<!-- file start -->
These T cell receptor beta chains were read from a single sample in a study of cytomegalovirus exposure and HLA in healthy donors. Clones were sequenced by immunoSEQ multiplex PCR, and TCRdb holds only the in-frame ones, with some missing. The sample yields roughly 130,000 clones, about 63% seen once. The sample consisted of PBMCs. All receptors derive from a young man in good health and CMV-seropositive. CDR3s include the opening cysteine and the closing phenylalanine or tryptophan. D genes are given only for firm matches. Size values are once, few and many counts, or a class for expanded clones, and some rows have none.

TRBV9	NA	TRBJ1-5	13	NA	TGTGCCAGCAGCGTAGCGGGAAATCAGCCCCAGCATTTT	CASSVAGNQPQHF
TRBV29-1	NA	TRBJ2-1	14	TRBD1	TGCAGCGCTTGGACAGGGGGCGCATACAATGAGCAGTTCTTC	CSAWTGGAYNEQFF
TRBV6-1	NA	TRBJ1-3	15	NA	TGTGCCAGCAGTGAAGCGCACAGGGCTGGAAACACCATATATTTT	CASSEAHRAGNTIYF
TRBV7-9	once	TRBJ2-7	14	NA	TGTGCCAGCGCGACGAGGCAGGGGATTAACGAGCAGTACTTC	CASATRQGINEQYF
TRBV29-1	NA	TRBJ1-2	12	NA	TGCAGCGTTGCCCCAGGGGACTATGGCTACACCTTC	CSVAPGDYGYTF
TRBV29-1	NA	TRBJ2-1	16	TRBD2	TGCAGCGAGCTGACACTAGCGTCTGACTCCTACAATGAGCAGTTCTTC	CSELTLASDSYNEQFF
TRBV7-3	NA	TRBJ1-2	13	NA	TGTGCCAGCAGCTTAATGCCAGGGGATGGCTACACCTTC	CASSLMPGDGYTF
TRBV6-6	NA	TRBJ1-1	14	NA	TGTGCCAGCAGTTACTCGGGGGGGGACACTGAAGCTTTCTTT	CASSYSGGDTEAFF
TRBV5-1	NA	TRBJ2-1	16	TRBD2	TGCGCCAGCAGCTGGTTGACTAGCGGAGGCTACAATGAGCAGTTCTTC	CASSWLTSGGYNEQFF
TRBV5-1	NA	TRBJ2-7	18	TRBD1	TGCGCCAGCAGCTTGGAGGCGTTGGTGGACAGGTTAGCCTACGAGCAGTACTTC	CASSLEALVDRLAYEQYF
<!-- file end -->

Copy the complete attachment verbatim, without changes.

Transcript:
These T cell receptor beta chains were read from a single sample in a study of cytomegalovirus exposure and HLA in healthy donors. Clones were sequenced by immunoSEQ multiplex PCR, and TCRdb holds only the in-frame ones, with some missing. The sample yields roughly 130,000 clones, about 63% seen once. The sample consisted of PBMCs. All receptors derive from a young man in good health and CMV-seropositive. CDR3s include the opening cysteine and the closing phenylalanine or tryptophan. D genes are given only for firm matches. Size values are once, few and many counts, or a class for expanded clones, and some rows have none.

TRBV9	NA	TRBJ1-5	13	NA	TGTGCCAGCAGCGTAGCGGGAAATCAGCCCCAGCATTTT	CASSVAGNQPQHF
TRBV29-1	NA	TRBJ2-1	14	TRBD1	TGCAGCGCTTGGACAGGGGGCGCATACAATGAGCAGTTCTTC	CSAWTGGAYNEQFF
TRBV6-1	NA	TRBJ1-3	15	NA	TGTGCCAGCAGTGAAGCGCACAGGGCTGGAAACACCATATATTTT	CASSEAHRAGNTIYF
TRBV7-9	once	TRBJ2-7	14	NA	TGTGCCAGCGCGACGAGGCAGGGGATTAACGAGCAGTACTTC	CASATRQGINEQYF
TRBV29-1	NA	TRBJ1-2	12	NA	TGCAGCGTTGCCCCAGGGGACTATGGCTACACCTTC	CSVAPGDYGYTF
TRBV29-1	NA	TRBJ2-1	16	TRBD2	TGCAGCGAGCTGACACTAGCGTCTGACTCCTACAATGAGCAGTTCTTC	CSELTLASDSYNEQFF
TRBV7-3	NA	TRBJ1-2	13	NA	TGTGCCAGCAGCTTAATGCCAGGGGATGGCTACACCTTC	CASSLMPGDGYTF
TRBV6-6	NA	TRBJ1-1	14	NA	TGTGCCAGCAGTTACTCGGGGGGGGACACTGAAGCTTTCTTT	CASSYSGGDTEAFF
TRBV5-1	NA	TRBJ2-1	16	TRBD2	TGCGCCAGCAGCTGGTTGACTAGCGGAGGCTACAATGAGCAGTTCTTC	CASSWLTSGGYNEQFF
TRBV5-1	NA	TRBJ2-7	18	TRBD1	TGCGCCAGCAGCTTGGAGGCGTTGGTGGACAGGTTAGCCTACGAGCAGTACTTC	CASSLEALVDRLAYEQYF